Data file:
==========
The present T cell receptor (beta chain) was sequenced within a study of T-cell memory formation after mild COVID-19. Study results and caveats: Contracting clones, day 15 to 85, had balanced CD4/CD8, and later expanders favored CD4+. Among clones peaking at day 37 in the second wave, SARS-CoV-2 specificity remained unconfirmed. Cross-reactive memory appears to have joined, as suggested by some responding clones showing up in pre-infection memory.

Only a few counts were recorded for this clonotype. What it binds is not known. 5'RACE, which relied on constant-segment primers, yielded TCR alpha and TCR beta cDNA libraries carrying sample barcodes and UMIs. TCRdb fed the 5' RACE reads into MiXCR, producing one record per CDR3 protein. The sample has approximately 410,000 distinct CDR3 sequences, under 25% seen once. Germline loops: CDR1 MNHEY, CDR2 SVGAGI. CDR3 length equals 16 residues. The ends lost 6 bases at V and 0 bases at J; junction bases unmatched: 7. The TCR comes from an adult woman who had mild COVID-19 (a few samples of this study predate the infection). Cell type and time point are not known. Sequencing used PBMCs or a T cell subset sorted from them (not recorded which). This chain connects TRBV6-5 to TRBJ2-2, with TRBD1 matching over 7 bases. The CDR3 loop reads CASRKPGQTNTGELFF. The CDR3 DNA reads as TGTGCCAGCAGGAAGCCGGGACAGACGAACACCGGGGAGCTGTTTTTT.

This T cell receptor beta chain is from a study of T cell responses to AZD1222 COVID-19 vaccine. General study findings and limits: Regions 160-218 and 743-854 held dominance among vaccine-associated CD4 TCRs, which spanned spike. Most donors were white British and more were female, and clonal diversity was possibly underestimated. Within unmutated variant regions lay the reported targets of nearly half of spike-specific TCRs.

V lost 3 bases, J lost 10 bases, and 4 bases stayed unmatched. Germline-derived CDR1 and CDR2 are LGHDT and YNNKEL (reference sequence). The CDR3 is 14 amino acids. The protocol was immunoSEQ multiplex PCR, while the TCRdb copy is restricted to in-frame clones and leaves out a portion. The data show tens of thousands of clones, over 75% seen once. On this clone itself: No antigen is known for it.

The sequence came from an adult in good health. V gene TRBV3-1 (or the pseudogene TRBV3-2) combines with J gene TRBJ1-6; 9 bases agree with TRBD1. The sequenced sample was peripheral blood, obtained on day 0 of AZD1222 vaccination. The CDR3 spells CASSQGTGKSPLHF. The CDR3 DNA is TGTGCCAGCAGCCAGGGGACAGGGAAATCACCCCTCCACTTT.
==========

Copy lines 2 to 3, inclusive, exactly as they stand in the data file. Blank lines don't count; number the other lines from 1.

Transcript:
Only a few counts were recorded for this clonotype. What it binds is not known. 5'RACE, which relied on constant-segment primers, yielded TCR alpha and TCR beta cDNA libraries carrying sample barcodes and UMIs. TCRdb fed the 5' RACE reads into MiXCR, producing one record per CDR3 protein. The sample has approximately 410,000 distinct CDR3 sequences, under 25% seen once. Germline loops: CDR1 MNHEY, CDR2 SVGAGI. CDR3 length equals 16 residues. The ends lost 6 bases at V and 0 bases at J; junction bases unmatched: 7. The TCR comes from an adult woman who had mild COVID-19 (a few samples of this study predate the infection). Cell type and time point are not known. Sequencing used PBMCs or a T cell subset sorted from them (not recorded which). This chain connects TRBV6-5 to TRBJ2-2, with TRBD1 matching over 7 bases. The CDR3 loop reads CASRKPGQTNTGELFF. The CDR3 DNA reads as TGTGCCAGCAGGAAGCCGGGACAGACGAACACCGGGGAGCTGTTTTTT.

This T cell receptor beta chain is from a study of T cell responses to AZD1222 COVID-19 vaccine. General study findings and limits: Regions 160-218 and 743-854 held dominance among vaccine-associated CD4 TCRs, which spanned spike. Most donors were white British and more were female, and clonal diversity was possibly underestimated. Within unmutated variant regions lay the reported targets of nearly half of spike-specific TCRs.